Hungarian Public Television

Hungarian Public Television (Magyar Televízió = MTV) is not exactly a haven for high-brow programs. It’s just like all the other television stations that vie for viewers and through them for more advertising revenue.  Although I know that in Europe life cannot be imagined without publicly funded television stations, one has the distinct feeling that the rationale for these public television stations is fading in our modern world. It is impossible to cram everything that the public “should be interested in” within one station: operas, concerts, theater, history, documentaries, movies, literature, religion (all denominations), cooking shows, news, sports, political discussions. Should I continue? Theme channels now dominate cable TV in the United States: entertainment, history, music, do-it-yourself, cooking, sports (including one dedicated to golf), and politics. Just to mention a few. With the introduction of digital television such a thematic solution is easily attainable in Hungary; if I recall, a few years ago, during the contest for the position of president of MTV, Sándor Friderikusz’s proposal actually contained the novel idea of making four or six channels out of MTV, each devoted to a specific topic that would draw targeted audiences. In my opinion no public television station can today compete with the plethora of channels catering to specific audiences. Thirty years ago in the United States the appearance of National Public Television was an oasis in the desert for those, like myself, who weren’t too thrilled with Mr. Ed or the Beverly Hillbillies. Today there are still some excellent programs such as Masterpiece [formerly Masterpiece Theater], the American Experience, Frontline, and Nova, but the general level of evening and weekend programming has deteriorated. (Daytime programming is dedicated to children’s shows.) The fifth time–actually, probably the tenth time–around the same “Keeping Up Appearances” is not exactly on the Tivo “to do” list.

But let’s go back to MTV and the constant trouble there. Most people I know tell me that they hardly ever watch MTV with the possible exception of the late evening political program, Az Este, and on Sundays A Szólás Szabadsága, especially if there are interesting guests. With the populace at large the early morning political show, Napkelte, is also quite popular, but apparently the real winners are quiz shows and light entertainment: Örökös, A Társulat, and Csináljunk Fesztivált. I discovered a few Hungarian-made soaps that were predictably boring (though apparently it doesn’t take long before people become soap-opera addicts), and I found a murder mystery that wasn’t exactly captivating but watchable.

MTV is not so much a producer as a disseminator of content; it produces only 30% of what it airs. The only shows that are produced in house are Az Este, A Szólás Szabadsága, Híradó, and the religious programs. All the others are purchased from outside studios. The excuse until now was that MTV’s headquarters, originally designed to be the Hungarian Stock Exchange (built at the end of the nineteenth century), was inadequate for the needs of a television station. However, soon enough MTV is moving out of its old building and into a modern, well equipped, large headquarters. There will be six studios occupying more than 4,800 m². In addition there will be a 6,000 m² storage area. MTV will rent the building for 29 years, after which it will be theirs. The yearly rent will be 3 billion forints starting in 2009. We’ll see whether the dynamics of production and dissemination change. This is a very complicated media issue; for example, in the U.S. CBS can produce something that NBC buys and then disseminates.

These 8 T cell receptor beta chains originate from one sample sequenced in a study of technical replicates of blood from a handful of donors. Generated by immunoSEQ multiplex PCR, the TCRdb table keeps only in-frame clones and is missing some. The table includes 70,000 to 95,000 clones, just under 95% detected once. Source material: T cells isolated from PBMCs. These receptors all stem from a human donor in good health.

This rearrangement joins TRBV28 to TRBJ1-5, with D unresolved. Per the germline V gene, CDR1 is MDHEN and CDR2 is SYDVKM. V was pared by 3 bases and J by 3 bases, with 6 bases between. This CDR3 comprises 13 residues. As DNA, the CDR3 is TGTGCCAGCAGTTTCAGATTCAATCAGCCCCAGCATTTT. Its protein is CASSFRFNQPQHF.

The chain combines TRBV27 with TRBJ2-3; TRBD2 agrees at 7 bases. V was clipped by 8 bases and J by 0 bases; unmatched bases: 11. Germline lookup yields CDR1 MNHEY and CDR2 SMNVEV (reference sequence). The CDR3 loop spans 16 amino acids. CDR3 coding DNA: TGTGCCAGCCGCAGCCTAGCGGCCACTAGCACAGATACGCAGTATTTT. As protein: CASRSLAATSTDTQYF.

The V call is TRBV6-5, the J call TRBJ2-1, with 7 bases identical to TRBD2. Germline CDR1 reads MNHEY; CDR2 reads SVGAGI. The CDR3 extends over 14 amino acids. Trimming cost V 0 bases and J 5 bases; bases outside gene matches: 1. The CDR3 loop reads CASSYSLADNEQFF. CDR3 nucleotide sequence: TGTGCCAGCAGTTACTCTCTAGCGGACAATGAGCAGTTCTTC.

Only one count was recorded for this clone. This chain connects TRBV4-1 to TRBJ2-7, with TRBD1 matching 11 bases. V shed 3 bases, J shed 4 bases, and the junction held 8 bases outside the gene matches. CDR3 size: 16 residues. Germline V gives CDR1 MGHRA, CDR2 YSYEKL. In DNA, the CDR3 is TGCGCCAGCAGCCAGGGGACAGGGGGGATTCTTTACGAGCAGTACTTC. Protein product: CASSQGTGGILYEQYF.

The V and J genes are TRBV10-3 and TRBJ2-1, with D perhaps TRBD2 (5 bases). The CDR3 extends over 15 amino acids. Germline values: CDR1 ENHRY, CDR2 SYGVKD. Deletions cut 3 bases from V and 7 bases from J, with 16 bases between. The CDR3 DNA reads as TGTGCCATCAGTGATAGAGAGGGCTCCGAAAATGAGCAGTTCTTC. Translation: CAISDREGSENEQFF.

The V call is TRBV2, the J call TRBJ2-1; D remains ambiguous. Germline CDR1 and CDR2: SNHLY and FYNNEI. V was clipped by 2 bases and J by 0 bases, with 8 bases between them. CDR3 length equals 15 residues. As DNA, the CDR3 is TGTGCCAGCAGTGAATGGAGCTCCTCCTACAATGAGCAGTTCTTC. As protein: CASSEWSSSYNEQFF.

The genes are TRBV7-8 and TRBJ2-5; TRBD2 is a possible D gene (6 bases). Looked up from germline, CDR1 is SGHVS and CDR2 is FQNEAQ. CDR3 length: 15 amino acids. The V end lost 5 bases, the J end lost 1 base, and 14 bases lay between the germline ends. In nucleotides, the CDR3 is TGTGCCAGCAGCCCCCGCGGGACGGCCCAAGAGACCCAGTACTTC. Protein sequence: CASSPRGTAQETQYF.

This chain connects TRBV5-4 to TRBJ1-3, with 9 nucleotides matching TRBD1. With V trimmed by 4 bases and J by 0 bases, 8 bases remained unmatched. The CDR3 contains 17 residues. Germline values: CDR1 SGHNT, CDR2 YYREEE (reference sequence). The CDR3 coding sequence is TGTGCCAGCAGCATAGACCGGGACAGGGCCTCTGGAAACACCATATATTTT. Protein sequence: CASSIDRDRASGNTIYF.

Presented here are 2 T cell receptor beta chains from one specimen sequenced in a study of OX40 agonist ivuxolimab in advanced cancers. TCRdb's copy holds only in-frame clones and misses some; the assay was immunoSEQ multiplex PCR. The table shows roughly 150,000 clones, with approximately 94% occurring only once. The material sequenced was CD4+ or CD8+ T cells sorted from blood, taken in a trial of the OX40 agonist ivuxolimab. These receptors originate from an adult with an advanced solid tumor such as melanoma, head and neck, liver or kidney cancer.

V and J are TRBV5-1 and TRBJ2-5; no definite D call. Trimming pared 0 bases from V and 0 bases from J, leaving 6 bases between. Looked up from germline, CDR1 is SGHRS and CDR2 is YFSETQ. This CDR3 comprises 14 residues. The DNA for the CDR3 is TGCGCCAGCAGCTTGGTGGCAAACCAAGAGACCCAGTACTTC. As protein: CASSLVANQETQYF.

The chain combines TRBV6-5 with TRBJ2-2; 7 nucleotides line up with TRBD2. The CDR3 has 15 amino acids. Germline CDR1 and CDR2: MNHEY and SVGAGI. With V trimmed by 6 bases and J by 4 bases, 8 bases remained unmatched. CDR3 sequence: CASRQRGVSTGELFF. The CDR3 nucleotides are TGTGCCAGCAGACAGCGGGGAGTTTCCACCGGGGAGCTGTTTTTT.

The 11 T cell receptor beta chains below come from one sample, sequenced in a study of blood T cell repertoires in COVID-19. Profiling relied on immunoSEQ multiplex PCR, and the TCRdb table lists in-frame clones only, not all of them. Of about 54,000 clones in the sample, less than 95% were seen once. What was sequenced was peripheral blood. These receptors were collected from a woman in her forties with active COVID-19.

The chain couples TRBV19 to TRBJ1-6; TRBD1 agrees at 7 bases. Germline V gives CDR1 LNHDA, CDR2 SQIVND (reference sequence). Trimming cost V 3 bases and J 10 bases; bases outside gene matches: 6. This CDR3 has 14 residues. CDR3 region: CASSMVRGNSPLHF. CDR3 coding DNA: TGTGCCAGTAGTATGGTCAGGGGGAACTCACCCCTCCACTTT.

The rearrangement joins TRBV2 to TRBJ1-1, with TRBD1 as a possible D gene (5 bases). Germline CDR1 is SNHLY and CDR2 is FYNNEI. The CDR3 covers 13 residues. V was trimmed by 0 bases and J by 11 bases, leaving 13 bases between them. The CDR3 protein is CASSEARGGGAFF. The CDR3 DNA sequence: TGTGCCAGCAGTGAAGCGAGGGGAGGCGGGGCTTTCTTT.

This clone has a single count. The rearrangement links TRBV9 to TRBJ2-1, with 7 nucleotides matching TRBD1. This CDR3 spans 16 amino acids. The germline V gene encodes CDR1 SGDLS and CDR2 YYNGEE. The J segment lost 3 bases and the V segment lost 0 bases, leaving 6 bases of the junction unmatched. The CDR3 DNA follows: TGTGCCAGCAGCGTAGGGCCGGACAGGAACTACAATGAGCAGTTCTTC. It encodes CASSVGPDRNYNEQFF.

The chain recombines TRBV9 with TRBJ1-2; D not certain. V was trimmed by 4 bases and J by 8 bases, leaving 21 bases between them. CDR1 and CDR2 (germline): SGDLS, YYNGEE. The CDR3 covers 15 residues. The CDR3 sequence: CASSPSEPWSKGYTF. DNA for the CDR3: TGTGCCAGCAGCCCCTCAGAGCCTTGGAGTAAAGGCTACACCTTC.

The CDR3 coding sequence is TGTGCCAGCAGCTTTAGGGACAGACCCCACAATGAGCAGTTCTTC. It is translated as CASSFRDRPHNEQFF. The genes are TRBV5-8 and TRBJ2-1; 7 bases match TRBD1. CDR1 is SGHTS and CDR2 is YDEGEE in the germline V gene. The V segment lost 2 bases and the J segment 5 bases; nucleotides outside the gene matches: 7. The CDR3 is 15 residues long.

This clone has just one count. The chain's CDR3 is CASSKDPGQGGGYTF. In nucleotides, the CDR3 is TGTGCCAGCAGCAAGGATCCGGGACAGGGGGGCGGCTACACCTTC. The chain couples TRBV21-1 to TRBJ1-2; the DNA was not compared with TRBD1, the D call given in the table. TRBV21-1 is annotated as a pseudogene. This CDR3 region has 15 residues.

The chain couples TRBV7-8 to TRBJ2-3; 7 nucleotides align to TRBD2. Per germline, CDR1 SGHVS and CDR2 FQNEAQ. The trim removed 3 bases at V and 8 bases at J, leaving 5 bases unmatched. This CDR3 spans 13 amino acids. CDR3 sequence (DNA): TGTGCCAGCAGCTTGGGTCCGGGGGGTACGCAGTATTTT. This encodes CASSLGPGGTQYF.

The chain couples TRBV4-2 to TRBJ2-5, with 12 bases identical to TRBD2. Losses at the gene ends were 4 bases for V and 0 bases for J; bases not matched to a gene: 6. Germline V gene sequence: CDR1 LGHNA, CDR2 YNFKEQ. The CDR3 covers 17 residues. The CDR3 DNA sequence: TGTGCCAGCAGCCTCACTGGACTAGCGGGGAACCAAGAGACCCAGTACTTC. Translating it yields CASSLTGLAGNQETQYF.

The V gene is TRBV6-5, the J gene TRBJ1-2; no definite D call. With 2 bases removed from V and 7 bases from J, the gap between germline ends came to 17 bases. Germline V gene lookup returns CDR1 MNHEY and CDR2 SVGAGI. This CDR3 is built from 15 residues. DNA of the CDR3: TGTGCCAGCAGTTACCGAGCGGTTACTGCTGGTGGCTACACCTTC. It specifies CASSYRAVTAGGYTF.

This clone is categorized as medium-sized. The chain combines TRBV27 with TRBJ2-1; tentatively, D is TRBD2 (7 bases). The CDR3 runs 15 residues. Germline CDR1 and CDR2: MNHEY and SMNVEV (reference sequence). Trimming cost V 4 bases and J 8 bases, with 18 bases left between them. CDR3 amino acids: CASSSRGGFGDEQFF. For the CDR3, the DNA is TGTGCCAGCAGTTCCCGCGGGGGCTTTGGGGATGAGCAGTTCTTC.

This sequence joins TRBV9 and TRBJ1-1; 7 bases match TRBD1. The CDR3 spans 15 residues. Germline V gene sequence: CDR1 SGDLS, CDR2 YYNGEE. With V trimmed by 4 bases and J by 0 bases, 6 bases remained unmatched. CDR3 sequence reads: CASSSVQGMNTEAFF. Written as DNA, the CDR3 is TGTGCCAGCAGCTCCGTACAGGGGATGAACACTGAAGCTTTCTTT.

Selecting the president for the television company is always a huge political hassle. I don’t want to go into the details of the Hungarian media law that is far too complicated, but the final result of this ill-fated law is that politics has the last word. During the Orbán government through some clever manipulation the board of MTV became the political tool of the far-right party of István Csurka, the MIÉP. The same happened at Magyar Rádió. Although Orbán hasn’t been in power since 2002 and the MIÉP is practically dead, the right still dominates these two electronic media. A little bit more balanced politically but far from ideal. Just to illustrate how important it is to gain the assistance of the right-wingers on the board, the current president, Zoltán Rudi, who hoped to continue in his current position, tried to win the support of the right-wingers on the board by giving an ultimatum to the producer of Napkelte to fire three reporters Fidesz objected to. Rudi succeeded in getting rid of the three reporters, but that was obviously not enough for the members of the board. His reappointment was not seriously considered. Instead Fidesz-KDNP had its favorite, and MSZP-SZDSZ had its favorite, but neither of them received the necessary two-thirds of the votes. The first round ended in failure. So there is no president at the moment. The whole circus can start from the beginning. Interestingly enough, this time there are seventeen people vying for the job, including Sándor Friderikusz. I really like Friderikusz, but how can he think that he has snowball’s chance in hell of being president of MTV? He is considered to be the most liberal of all liberal TV reporters in Hungary. Perhaps he likes to write proposals. Oh, I’m sure that he would come up with several channels and excellent programs, but I’m also sure that he wouldn’t follow the Hungarian practice of so-called “balanced reporting.” That in Hungary simply means: there is a liberal program and then there must be a far-right program. The two balance each other out. Of course, elsewhere in the world that is not what is meant by balanced reporting. But we are in Hungary where the media is subject to a different set of standards.